Miscellaneous Ramblings by Tony Clegg-Butt of Travel News

Posted on December 3rd, 2012
Categories: News

I think I shall end the year as I started it,  having a good whinge about all things that inhabit our roads and the regulations that are foisted on us the motorists in this Republic of Kenya.

The new Thika super-highway is indeed a masterpiece; it’s just that no one knows how to drive on it. How should we know, we’ve never had one before – a super highway that is. The outside lane is without question the place to be. Huge trucks stagger along it at a snail’s pace, matatus head straight for it, then without signalling, head back to the inside lane to stop and pick up passengers. Just so you know, there are feeder lanes where all this should happen. Feeder lanes are meant to be one-way, aren’t they? But instead here they have been re-invented as wrong way shortcuts between super highway entry and exits.

It is a zoo out there!

No one is policing it, no one is offering advice, no one is doing anything about it, and does anyone really care? Driver education is required – we need all the help we can get. Please, Mr. Minister!

Our boys in blue now have another string to their bow with the introduction of the Traffic (Amendment) Bill 2012. In its memorandum of objects and reasons, a sort of executive summary, it seems its primary objective is to ensure that when you sell a vehicle you turn in its license plates. Failure to do so results in a Kshs. 30,000/- fine.

You also have to hand in your plates if the vehicle in question’s insurance expires – you have 30 days to do the honourable thing!

The second objective of the Bill is to ‘Enhance the penalties for various traffic offences in order to deter those offenses and consequently minimise the loss of lives on Kenyan roads’.

Speeding, or known here more accurately as Overspeeding, comes under the spotlight with some pretty serious penalties, perhaps rightly so. Enforcement has always been the issue, and this new regime in no way addresses this. With massive fines and possible loss of license, roadside fixes are most certainly going to reach new levels of ridiculousness.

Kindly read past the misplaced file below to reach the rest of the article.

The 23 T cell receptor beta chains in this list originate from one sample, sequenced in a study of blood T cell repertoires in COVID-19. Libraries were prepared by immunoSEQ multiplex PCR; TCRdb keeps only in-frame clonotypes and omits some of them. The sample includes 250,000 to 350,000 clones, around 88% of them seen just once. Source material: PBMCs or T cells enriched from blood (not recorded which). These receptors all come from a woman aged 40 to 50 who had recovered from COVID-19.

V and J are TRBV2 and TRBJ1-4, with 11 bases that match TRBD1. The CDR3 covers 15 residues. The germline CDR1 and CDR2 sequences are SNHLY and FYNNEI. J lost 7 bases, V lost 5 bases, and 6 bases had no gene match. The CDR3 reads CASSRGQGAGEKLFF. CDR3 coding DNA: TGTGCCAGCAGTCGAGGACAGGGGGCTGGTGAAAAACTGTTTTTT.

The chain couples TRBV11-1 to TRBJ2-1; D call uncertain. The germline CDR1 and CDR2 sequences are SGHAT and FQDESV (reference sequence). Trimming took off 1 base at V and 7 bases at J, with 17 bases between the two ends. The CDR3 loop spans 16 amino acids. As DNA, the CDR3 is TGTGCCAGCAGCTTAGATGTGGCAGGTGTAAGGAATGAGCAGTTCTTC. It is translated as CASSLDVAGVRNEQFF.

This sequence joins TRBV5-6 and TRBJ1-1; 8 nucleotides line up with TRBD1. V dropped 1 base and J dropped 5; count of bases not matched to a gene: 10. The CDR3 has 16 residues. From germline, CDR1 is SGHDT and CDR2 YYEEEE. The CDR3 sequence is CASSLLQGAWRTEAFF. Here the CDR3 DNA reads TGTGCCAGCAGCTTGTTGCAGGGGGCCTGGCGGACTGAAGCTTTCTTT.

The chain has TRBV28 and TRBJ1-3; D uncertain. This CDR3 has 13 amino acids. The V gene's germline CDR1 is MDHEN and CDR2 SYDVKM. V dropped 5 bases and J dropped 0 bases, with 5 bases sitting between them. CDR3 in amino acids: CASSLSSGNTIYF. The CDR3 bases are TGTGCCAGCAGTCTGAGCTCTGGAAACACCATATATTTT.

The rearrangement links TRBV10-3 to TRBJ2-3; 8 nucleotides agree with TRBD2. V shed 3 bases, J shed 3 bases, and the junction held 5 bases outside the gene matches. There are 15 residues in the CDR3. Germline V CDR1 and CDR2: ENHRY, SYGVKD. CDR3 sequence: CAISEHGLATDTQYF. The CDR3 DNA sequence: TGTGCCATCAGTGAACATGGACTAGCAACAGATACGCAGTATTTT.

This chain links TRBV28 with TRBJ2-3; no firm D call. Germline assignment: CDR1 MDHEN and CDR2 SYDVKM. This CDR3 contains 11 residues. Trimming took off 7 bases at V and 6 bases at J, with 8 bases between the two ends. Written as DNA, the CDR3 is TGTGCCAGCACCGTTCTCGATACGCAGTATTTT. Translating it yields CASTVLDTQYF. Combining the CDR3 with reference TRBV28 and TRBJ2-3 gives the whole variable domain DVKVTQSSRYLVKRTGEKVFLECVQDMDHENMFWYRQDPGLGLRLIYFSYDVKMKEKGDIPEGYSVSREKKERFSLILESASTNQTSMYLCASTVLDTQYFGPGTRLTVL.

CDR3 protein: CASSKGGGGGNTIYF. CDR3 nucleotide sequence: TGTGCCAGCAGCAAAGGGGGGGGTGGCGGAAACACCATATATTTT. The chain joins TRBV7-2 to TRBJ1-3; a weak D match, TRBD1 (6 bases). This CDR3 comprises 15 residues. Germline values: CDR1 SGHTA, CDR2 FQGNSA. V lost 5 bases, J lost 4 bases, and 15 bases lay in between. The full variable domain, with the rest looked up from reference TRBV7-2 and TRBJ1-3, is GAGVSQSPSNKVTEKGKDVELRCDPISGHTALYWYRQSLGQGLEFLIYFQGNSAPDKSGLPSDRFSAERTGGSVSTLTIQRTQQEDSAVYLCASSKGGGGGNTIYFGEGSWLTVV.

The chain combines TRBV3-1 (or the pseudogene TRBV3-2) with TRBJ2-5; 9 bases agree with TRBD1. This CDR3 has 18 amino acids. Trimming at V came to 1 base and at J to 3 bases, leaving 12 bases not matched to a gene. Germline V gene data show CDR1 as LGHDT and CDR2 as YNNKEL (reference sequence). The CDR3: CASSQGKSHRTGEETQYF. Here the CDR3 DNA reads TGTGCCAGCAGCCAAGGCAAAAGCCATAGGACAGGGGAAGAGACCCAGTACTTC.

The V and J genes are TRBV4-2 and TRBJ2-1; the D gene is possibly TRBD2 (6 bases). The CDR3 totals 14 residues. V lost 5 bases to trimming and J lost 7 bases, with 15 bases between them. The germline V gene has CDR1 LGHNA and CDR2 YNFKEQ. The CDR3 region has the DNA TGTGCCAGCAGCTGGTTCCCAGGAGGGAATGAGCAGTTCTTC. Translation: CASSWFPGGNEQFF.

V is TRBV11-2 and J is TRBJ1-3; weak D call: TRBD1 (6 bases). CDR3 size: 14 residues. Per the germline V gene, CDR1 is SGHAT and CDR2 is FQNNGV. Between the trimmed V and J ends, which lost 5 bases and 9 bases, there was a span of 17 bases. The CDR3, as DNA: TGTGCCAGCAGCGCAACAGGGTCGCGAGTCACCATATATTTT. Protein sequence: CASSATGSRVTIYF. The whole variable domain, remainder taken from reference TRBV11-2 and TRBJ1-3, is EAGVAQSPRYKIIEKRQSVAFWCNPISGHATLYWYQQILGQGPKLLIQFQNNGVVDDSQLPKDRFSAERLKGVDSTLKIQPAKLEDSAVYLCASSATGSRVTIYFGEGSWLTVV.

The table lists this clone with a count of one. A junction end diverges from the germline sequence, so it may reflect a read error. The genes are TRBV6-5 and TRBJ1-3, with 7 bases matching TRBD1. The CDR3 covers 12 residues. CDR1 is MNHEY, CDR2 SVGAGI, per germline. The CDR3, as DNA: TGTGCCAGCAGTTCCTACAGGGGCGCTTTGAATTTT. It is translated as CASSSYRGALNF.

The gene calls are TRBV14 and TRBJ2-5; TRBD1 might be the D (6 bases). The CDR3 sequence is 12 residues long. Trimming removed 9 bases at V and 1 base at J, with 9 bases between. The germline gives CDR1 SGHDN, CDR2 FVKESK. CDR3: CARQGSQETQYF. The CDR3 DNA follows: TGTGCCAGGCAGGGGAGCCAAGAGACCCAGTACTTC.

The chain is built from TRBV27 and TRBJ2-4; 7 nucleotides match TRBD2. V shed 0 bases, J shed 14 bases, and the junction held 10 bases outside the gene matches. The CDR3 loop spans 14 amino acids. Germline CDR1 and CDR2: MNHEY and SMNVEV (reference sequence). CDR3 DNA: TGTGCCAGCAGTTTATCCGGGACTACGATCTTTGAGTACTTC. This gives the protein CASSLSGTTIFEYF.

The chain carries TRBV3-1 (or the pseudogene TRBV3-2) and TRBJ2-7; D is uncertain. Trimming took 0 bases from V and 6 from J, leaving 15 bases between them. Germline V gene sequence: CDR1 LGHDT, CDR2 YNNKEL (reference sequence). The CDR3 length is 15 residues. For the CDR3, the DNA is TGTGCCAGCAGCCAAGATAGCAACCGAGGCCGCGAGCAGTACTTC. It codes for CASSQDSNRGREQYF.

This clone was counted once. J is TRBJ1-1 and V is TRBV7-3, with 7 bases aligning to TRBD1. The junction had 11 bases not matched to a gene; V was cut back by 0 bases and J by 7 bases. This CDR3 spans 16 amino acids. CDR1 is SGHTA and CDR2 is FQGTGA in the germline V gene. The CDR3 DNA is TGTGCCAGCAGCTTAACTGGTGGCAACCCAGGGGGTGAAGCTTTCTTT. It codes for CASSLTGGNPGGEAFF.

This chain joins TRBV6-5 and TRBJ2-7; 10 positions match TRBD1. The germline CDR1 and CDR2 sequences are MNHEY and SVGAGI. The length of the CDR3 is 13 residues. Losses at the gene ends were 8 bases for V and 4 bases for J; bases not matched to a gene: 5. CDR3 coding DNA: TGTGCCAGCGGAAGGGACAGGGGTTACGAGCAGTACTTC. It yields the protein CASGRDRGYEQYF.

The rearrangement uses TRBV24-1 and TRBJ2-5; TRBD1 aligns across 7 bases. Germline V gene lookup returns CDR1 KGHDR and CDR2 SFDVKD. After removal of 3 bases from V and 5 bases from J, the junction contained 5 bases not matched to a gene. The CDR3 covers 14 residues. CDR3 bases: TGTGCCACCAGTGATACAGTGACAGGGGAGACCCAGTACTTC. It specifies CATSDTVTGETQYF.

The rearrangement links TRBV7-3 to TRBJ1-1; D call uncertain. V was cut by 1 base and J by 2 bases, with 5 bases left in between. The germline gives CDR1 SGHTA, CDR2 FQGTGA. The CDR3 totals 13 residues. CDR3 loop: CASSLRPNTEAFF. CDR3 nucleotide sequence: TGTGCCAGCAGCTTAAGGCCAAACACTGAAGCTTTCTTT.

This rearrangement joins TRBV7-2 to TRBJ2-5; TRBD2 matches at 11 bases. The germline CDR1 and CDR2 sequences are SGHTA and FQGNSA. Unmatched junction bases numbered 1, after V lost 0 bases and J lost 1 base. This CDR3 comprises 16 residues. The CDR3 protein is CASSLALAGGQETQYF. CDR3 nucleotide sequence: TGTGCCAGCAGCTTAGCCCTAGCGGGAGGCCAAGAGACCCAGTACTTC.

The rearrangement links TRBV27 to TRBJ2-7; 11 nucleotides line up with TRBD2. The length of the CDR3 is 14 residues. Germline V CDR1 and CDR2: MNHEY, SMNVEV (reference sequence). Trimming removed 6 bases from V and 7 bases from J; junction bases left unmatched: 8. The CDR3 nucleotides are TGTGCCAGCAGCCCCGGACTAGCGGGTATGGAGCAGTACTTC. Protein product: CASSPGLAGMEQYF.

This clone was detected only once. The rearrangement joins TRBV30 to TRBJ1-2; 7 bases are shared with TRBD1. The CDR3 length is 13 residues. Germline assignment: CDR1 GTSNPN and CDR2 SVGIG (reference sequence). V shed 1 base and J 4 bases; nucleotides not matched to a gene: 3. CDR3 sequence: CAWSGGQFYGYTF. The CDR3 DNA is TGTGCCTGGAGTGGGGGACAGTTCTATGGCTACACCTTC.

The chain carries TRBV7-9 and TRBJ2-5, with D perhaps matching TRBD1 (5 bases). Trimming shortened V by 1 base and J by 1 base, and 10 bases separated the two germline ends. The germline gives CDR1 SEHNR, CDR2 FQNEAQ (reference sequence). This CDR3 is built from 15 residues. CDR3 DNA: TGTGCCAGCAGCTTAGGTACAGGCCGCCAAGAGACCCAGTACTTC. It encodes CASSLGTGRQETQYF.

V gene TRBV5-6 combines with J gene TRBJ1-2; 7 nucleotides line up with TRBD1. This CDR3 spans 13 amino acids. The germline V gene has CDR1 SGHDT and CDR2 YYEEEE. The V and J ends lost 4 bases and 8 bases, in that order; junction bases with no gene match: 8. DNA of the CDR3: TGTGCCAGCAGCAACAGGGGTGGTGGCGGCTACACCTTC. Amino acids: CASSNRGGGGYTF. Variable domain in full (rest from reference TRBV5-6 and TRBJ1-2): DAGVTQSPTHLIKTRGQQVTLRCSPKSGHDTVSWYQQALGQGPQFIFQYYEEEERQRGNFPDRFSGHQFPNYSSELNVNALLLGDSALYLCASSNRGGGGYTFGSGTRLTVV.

Interestingly, ‘a highway authority shall cause to be placed on or near a road, traffic signs prescribing speed limits on the road’. We don’t have many of those right now, do we? So, no sign no speed limit? Hardly, but it does beg the question.

Roadblocks now require notice in a Gazette, the fine print however says ‘The Inspector-General of Police may, by notice in a Gazette, designate a place along a public road etc…’ the use of the word may opens up all sorts of interesting scenarios. Shortcuts, or in local parlance Overlapping, are defined thus: ‘In order to avoid a build-up of traffic on a road, be driven on, or through, a pavement, a pedestrian walkway or a petrol station, as the case may be’. This attracts fines of not less than 3-months imprisonment or a fine of not less than Kshs. 30,000/-, or both.

You’ll need your eyes tested to take a driving test and every time you renew your licence. The modalities of how this will happen is best left to your imagination.

Matatus come in for some pretty well deserved heavy handedness. Drink driving, if convicted, attracts prison terms of not exceeding 10 years and fines not exceeding Kshs. 500,000/-, or both.

Is there a reason why the terminology of not less and not exceeding is used almost in the same breath?

Apart from uniforms, matatus will be hammered for overloading, the fine a mighty Kshs. 20,000/-, ask no questions tell no lies, then Kshs. 5,000/- per passenger on board over the limit. Special name badges are now mandatory for drivers and conductors and will be issued by the Registrar of Motor Vehicles.

Perhaps the best idea to come out of all of this is the legislated fixed monthly salary for both driver and conductor as opposed to current commission payment system, which is loosely based on the number of trips and customers carried per day. How this will work in practice boggles the mind.

In the Traffic Act there always has been a provision for the police to issue tickets for traffic offences, in the example shown there is even on the reverse an Admission of Guilt section, which would allow you to pay a prescribed fine into court, without the necessity to attend. This we all know doesn’t happen; ‘something small’ preferred or a Police bond paid on the spot, usually in the region of Kshs. 3,000/-, but now rumoured to be Kshs. 30,000/-, accompanied with a demand to attend court first thing the next working day.

In the amended Bill, ‘The Inspector-General of the Police shall cause to be prepared a document showing the offences set out in this Act and their (sic) respective penalties, in a summary form, and the document shall be made available to all law enforcement officers for purposes of enforcing this Act’.

Just imagine being hauled over, a smiling copper presents a laminated fine schedule, akin to a menu. Added to that is that the Traffic Police are forthwith abolished – and that now all Police Officers are there to enforce all laws. Crikey, more mouths to feed!

I’ll end on a happy note – certain segments of civil society are taking the Government to court to stop this nonsense. Let’s hope they succeed, matatu strikes aside!

I wish you a happy Festive Season and a magic 2013.

Please drive carefully and obey the law…

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